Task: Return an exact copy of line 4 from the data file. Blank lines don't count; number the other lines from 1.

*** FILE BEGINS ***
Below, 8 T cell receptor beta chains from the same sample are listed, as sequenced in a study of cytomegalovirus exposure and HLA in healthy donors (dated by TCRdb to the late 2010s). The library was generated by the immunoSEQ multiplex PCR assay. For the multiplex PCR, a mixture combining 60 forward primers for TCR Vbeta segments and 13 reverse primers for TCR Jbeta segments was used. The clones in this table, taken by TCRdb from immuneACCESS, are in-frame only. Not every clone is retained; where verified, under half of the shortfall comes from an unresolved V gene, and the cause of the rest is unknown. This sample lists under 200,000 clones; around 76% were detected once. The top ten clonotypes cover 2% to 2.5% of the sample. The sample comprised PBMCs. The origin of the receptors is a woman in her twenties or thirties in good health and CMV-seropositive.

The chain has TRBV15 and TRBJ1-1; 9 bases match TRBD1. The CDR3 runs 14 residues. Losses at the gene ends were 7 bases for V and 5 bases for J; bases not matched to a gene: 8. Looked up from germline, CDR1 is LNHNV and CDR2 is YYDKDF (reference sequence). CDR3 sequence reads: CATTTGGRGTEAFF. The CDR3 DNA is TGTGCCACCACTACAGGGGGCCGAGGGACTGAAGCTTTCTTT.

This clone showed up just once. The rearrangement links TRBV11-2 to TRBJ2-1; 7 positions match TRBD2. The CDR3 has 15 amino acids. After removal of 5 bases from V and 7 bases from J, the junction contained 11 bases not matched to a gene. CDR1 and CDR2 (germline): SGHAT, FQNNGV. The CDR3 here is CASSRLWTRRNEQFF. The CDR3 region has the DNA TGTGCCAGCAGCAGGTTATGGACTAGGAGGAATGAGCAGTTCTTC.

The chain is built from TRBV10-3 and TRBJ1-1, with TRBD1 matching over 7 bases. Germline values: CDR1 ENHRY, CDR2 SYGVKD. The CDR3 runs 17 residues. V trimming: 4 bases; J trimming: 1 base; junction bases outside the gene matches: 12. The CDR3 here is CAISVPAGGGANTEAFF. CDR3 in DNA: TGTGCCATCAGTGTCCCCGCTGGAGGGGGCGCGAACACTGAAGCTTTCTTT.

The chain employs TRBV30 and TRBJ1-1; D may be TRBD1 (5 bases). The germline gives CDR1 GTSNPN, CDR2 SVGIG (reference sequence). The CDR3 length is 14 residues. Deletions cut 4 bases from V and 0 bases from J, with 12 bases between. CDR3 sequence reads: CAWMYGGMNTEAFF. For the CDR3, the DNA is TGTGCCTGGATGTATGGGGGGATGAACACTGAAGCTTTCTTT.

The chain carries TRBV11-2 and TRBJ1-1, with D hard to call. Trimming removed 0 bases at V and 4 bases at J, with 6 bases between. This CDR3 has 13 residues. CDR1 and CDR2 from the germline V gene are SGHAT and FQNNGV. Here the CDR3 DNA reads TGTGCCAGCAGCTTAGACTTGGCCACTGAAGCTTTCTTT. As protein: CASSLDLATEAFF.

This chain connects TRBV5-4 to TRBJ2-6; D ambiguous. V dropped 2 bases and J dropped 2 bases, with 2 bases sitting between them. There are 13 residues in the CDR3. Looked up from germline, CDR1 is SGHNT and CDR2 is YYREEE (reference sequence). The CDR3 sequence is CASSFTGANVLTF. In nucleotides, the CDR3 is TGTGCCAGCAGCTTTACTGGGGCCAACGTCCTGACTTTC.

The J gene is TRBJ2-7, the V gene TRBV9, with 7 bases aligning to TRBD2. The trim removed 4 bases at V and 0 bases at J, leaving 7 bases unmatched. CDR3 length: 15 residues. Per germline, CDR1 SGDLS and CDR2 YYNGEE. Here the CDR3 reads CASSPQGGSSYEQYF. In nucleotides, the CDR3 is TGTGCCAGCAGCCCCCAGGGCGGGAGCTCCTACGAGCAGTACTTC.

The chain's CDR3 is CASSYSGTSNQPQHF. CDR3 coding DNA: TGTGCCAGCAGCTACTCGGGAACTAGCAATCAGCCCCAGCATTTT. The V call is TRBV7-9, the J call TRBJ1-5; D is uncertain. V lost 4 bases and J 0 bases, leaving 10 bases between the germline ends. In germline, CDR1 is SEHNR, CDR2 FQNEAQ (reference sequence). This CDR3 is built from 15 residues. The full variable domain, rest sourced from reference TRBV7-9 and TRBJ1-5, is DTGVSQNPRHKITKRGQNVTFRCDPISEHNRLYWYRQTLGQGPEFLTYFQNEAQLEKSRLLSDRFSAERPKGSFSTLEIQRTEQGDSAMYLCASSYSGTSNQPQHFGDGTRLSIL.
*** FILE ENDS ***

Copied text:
The chain is built from TRBV10-3 and TRBJ1-1, with TRBD1 matching over 7 bases. Germline values: CDR1 ENHRY, CDR2 SYGVKD. The CDR3 runs 17 residues. V trimming: 4 bases; J trimming: 1 base; junction bases outside the gene matches: 12. The CDR3 here is CAISVPAGGGANTEAFF. CDR3 in DNA: TGTGCCATCAGTGTCCCCGCTGGAGGGGGCGCGAACACTGAAGCTTTCTTT.